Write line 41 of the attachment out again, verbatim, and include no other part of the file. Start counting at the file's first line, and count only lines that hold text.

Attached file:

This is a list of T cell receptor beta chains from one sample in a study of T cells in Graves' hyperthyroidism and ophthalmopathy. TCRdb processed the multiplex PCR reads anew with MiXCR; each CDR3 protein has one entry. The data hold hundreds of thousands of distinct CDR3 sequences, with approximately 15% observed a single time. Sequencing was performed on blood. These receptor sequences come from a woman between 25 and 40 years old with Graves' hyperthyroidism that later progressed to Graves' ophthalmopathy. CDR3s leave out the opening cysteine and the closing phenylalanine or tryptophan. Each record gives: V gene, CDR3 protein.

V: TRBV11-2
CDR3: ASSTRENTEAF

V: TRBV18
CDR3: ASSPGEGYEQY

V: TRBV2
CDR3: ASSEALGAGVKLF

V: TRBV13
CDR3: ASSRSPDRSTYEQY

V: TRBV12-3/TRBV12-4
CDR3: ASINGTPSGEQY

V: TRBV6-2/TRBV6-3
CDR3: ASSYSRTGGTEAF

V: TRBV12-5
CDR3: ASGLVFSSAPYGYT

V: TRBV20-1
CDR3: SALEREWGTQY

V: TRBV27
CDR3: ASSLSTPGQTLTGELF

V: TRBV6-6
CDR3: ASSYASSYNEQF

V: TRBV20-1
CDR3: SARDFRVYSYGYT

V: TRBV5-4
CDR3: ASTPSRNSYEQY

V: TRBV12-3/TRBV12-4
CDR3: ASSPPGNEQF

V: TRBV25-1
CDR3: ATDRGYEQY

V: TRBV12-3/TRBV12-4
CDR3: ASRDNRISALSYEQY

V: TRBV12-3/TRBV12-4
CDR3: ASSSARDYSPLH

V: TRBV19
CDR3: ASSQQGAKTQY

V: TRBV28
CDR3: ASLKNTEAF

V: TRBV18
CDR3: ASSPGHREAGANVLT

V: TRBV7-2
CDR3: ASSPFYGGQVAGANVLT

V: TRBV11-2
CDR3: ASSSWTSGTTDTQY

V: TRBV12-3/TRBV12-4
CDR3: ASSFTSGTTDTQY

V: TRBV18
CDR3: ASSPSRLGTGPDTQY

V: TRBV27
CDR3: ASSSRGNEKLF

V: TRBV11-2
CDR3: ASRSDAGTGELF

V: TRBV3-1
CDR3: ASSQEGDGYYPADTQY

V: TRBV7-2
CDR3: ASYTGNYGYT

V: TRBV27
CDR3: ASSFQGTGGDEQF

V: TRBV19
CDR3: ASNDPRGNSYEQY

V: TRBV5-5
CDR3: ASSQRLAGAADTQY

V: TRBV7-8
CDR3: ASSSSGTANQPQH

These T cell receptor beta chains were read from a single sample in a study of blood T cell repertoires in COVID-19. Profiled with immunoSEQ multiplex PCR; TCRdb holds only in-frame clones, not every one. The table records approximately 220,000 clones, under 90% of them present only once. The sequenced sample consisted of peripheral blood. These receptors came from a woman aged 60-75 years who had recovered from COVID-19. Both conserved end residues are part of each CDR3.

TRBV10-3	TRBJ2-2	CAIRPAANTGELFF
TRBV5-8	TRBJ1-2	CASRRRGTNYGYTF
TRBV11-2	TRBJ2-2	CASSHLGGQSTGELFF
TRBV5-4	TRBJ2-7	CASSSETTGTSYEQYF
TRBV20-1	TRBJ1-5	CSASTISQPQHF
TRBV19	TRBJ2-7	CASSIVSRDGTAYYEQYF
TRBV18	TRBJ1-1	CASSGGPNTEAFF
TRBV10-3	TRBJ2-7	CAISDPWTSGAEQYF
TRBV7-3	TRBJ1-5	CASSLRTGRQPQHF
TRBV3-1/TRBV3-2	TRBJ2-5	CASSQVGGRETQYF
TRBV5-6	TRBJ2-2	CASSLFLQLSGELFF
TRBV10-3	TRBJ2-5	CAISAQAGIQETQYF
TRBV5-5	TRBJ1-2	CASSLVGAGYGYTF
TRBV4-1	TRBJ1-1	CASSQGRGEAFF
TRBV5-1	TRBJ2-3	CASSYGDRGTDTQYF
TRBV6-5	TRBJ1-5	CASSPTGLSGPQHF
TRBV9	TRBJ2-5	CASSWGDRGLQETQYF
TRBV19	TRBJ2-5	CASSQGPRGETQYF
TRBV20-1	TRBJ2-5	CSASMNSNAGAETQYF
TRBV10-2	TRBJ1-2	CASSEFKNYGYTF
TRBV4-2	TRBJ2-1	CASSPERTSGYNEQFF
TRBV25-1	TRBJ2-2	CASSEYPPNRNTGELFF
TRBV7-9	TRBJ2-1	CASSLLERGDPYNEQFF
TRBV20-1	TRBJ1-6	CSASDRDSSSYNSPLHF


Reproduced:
CDR3: ASSPFYGGQVAGANVLT